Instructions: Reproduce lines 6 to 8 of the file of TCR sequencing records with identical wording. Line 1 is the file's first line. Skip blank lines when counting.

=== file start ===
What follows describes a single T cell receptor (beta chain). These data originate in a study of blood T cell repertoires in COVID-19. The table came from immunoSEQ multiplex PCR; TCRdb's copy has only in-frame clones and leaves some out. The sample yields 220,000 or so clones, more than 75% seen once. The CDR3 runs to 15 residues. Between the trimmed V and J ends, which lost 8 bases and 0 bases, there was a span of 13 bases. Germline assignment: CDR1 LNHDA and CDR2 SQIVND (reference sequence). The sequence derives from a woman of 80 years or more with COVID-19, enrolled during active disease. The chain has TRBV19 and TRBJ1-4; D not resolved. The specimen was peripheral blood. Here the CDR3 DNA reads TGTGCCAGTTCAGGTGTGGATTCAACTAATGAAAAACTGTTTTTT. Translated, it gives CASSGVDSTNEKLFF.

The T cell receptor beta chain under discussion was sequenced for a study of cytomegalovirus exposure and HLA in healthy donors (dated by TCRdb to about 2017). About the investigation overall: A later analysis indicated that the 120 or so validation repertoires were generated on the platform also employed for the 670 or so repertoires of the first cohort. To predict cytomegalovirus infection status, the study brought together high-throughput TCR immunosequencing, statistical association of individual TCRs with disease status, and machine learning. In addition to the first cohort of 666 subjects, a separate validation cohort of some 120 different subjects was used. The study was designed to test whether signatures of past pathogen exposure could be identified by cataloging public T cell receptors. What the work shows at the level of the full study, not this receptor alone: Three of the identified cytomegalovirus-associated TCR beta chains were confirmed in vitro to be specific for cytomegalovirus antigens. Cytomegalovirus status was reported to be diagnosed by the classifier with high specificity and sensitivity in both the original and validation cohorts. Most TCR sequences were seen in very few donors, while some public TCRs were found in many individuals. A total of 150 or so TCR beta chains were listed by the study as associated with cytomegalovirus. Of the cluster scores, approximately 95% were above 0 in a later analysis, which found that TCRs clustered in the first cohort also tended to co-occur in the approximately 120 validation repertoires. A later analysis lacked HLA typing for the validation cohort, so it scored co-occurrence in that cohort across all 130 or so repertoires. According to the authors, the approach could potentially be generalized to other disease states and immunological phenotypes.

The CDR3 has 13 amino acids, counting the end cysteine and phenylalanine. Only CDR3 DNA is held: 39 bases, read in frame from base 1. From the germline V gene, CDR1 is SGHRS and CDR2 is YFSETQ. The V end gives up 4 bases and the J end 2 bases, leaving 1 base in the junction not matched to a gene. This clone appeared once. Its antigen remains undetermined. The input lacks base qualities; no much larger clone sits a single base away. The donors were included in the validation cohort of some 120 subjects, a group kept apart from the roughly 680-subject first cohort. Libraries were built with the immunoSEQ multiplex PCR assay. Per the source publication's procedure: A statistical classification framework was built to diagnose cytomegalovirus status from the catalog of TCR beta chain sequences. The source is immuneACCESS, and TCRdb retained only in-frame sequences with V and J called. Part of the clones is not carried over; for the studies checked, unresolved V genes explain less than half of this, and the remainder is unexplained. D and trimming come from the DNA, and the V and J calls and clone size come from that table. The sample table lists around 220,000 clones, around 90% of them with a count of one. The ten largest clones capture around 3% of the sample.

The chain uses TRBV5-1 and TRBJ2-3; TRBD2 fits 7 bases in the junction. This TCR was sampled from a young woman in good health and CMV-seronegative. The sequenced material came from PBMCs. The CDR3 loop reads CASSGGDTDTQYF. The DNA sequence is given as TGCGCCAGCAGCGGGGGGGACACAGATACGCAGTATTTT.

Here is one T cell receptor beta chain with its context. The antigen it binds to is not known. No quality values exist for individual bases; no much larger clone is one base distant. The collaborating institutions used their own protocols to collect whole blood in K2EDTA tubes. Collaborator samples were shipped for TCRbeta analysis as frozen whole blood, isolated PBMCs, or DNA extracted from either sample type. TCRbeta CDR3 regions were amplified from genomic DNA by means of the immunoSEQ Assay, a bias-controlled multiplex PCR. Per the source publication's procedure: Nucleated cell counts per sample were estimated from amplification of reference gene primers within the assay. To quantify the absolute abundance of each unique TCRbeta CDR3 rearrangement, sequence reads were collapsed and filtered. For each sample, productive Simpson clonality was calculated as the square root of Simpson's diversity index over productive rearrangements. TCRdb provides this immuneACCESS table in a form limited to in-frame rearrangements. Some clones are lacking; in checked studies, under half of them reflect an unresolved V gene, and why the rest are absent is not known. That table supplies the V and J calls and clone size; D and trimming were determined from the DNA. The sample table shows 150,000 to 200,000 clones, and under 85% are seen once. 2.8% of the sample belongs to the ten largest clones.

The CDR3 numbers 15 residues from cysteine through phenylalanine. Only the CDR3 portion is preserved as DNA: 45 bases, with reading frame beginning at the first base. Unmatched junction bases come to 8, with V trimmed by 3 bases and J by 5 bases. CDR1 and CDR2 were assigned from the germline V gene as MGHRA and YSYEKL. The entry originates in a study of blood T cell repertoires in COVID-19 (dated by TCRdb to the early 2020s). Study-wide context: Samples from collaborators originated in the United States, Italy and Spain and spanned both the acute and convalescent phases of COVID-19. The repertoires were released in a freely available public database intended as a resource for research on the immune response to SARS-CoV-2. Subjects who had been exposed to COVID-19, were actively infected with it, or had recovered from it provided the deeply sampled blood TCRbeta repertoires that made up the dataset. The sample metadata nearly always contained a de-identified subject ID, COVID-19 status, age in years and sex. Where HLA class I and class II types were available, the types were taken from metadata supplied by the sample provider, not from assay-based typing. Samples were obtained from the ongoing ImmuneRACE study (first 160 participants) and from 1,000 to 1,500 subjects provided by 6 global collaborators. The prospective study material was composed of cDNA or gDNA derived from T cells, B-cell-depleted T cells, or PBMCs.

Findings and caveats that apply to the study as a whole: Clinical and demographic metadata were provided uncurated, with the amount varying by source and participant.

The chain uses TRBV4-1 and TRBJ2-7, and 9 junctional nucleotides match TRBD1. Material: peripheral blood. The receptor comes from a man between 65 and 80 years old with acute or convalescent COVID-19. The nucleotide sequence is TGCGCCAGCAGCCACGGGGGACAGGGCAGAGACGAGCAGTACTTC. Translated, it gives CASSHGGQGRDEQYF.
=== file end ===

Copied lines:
The CDR3 numbers 15 residues from cysteine through phenylalanine. Only the CDR3 portion is preserved as DNA: 45 bases, with reading frame beginning at the first base. Unmatched junction bases come to 8, with V trimmed by 3 bases and J by 5 bases. CDR1 and CDR2 were assigned from the germline V gene as MGHRA and YSYEKL. The entry originates in a study of blood T cell repertoires in COVID-19 (dated by TCRdb to the early 2020s). Study-wide context: Samples from collaborators originated in the United States, Italy and Spain and spanned both the acute and convalescent phases of COVID-19. The repertoires were released in a freely available public database intended as a resource for research on the immune response to SARS-CoV-2. Subjects who had been exposed to COVID-19, were actively infected with it, or had recovered from it provided the deeply sampled blood TCRbeta repertoires that made up the dataset. The sample metadata nearly always contained a de-identified subject ID, COVID-19 status, age in years and sex. Where HLA class I and class II types were available, the types were taken from metadata supplied by the sample provider, not from assay-based typing. Samples were obtained from the ongoing ImmuneRACE study (first 160 participants) and from 1,000 to 1,500 subjects provided by 6 global collaborators. The prospective study material was composed of cDNA or gDNA derived from T cells, B-cell-depleted T cells, or PBMCs.

Findings and caveats that apply to the study as a whole: Clinical and demographic metadata were provided uncurated, with the amount varying by source and participant.

The chain uses TRBV4-1 and TRBJ2-7, and 9 junctional nucleotides match TRBD1. Material: peripheral blood. The receptor comes from a man between 65 and 80 years old with acute or convalescent COVID-19. The nucleotide sequence is TGCGCCAGCAGCCACGGGGGACAGGGCAGAGACGAGCAGTACTTC. Translated, it gives CASSHGGQGRDEQYF.